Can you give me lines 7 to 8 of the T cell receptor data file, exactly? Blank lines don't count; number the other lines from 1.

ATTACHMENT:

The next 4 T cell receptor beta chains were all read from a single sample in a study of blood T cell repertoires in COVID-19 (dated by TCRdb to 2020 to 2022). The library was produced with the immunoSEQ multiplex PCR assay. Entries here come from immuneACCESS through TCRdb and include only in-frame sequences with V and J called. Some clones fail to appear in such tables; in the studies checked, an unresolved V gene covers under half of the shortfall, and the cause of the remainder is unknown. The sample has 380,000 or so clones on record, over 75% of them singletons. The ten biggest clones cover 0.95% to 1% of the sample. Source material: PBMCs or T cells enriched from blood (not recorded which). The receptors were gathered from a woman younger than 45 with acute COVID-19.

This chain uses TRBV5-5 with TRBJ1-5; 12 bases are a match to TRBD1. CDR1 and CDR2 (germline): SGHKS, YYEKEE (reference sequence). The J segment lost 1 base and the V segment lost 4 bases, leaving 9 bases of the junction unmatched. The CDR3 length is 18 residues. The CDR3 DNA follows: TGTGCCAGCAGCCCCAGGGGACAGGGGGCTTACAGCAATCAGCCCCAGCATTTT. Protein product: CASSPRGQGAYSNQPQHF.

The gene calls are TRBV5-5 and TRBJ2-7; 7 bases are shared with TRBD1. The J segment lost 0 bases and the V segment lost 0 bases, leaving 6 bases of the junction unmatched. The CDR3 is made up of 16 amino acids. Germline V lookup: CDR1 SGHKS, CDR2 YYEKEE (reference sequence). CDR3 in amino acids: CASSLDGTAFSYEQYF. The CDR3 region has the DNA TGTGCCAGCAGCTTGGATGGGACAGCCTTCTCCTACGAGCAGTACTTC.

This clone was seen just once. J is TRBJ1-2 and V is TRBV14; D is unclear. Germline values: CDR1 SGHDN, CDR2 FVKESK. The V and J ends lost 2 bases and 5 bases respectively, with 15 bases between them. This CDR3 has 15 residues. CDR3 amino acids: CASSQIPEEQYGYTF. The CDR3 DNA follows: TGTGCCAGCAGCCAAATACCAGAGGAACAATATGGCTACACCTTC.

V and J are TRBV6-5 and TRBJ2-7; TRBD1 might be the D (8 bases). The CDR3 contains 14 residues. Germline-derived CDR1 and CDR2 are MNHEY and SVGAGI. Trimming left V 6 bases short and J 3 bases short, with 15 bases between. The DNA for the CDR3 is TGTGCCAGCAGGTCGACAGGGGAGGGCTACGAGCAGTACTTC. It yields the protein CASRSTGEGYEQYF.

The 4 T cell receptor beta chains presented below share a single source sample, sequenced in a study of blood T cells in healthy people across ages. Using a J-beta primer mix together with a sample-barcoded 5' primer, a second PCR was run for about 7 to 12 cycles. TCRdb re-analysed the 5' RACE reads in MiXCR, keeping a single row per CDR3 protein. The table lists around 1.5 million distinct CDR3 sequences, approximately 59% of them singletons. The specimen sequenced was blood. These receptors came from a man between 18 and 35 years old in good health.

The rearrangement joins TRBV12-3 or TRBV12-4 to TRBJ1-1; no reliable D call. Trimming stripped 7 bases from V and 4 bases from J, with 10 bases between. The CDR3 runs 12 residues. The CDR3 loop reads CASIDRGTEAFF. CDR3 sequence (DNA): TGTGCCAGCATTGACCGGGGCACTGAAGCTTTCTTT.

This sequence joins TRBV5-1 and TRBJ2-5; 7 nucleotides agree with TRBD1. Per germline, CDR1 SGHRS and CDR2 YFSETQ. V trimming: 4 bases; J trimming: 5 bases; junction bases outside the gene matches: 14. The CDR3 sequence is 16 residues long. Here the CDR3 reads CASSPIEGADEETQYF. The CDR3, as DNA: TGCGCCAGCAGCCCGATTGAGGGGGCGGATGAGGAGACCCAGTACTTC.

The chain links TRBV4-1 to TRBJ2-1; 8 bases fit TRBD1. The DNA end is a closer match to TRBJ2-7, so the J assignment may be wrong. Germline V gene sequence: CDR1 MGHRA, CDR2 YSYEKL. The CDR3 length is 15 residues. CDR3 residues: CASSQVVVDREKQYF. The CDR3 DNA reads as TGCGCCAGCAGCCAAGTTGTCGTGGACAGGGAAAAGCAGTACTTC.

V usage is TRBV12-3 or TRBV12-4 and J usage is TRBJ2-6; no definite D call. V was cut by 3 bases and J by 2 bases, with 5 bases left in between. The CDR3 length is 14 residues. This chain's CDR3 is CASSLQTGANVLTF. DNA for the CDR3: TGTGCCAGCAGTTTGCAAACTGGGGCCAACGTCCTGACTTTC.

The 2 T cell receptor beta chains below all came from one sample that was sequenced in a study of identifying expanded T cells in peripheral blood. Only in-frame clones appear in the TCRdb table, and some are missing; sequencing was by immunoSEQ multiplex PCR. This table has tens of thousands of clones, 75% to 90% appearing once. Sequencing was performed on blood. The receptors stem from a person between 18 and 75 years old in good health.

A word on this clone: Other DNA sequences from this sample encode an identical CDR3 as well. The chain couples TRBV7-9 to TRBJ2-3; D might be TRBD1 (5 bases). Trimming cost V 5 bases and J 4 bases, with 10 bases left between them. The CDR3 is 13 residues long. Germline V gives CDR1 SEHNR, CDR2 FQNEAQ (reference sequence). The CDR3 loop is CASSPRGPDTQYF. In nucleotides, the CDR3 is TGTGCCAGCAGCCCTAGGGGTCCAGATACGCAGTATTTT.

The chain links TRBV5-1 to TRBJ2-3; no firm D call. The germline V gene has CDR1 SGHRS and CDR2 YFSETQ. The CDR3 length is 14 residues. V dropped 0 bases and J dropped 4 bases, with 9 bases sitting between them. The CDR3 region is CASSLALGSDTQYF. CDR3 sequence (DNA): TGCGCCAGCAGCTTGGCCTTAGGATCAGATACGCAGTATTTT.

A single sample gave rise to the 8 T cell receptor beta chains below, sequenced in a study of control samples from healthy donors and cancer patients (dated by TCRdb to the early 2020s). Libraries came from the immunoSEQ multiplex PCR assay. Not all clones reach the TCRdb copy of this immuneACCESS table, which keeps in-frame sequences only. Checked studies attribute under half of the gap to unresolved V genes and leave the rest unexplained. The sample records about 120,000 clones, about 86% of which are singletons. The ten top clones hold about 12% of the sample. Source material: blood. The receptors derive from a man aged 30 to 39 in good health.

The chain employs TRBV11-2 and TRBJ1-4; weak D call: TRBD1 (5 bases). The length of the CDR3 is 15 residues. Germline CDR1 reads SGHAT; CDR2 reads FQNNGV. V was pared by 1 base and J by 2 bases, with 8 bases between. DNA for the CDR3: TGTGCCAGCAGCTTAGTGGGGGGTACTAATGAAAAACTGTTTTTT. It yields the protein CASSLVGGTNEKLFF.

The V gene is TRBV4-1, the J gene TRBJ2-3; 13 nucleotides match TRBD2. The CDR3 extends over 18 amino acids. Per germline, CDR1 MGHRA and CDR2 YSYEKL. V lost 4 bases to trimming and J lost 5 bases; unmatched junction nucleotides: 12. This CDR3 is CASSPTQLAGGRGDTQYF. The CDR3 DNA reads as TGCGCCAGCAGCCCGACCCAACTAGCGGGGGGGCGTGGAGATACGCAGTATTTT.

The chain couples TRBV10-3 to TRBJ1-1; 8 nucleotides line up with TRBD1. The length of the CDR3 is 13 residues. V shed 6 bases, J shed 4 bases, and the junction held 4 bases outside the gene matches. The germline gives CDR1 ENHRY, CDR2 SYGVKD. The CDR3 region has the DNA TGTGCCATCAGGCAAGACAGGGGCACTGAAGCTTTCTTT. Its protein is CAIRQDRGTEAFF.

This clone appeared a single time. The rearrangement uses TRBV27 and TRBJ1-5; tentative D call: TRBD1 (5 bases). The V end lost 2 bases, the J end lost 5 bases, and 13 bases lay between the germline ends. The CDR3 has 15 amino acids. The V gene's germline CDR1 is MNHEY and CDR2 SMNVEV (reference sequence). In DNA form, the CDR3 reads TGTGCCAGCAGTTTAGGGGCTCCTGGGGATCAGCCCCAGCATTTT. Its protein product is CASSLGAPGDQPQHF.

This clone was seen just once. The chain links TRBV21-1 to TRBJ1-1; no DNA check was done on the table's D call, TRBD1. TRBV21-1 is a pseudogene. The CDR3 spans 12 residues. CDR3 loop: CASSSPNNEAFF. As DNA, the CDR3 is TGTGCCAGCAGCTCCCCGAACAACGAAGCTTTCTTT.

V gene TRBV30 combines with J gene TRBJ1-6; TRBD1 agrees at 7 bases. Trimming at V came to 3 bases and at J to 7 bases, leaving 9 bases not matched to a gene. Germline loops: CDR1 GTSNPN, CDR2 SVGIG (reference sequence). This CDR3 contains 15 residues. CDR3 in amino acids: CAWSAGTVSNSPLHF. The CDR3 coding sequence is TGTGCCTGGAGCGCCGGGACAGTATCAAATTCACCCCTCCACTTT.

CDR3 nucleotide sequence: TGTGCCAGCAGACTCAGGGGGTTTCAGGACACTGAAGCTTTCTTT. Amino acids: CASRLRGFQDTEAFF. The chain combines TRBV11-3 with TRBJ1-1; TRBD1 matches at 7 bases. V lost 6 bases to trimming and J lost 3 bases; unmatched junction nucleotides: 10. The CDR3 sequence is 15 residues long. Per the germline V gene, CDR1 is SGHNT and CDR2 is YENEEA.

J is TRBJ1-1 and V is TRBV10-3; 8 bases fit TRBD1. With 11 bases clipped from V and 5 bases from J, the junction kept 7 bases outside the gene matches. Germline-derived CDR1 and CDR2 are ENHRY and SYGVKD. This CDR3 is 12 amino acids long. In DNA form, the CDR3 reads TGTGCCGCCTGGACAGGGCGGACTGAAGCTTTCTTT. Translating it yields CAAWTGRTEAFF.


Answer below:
The rearrangement joins TRBV12-3 or TRBV12-4 to TRBJ1-1; no reliable D call. Trimming stripped 7 bases from V and 4 bases from J, with 10 bases between. The CDR3 runs 12 residues. The CDR3 loop reads CASIDRGTEAFF. CDR3 sequence (DNA): TGTGCCAGCATTGACCGGGGCACTGAAGCTTTCTTT.

This sequence joins TRBV5-1 and TRBJ2-5; 7 nucleotides agree with TRBD1. Per germline, CDR1 SGHRS and CDR2 YFSETQ. V trimming: 4 bases; J trimming: 5 bases; junction bases outside the gene matches: 14. The CDR3 sequence is 16 residues long. Here the CDR3 reads CASSPIEGADEETQYF. The CDR3, as DNA: TGCGCCAGCAGCCCGATTGAGGGGGCGGATGAGGAGACCCAGTACTTC.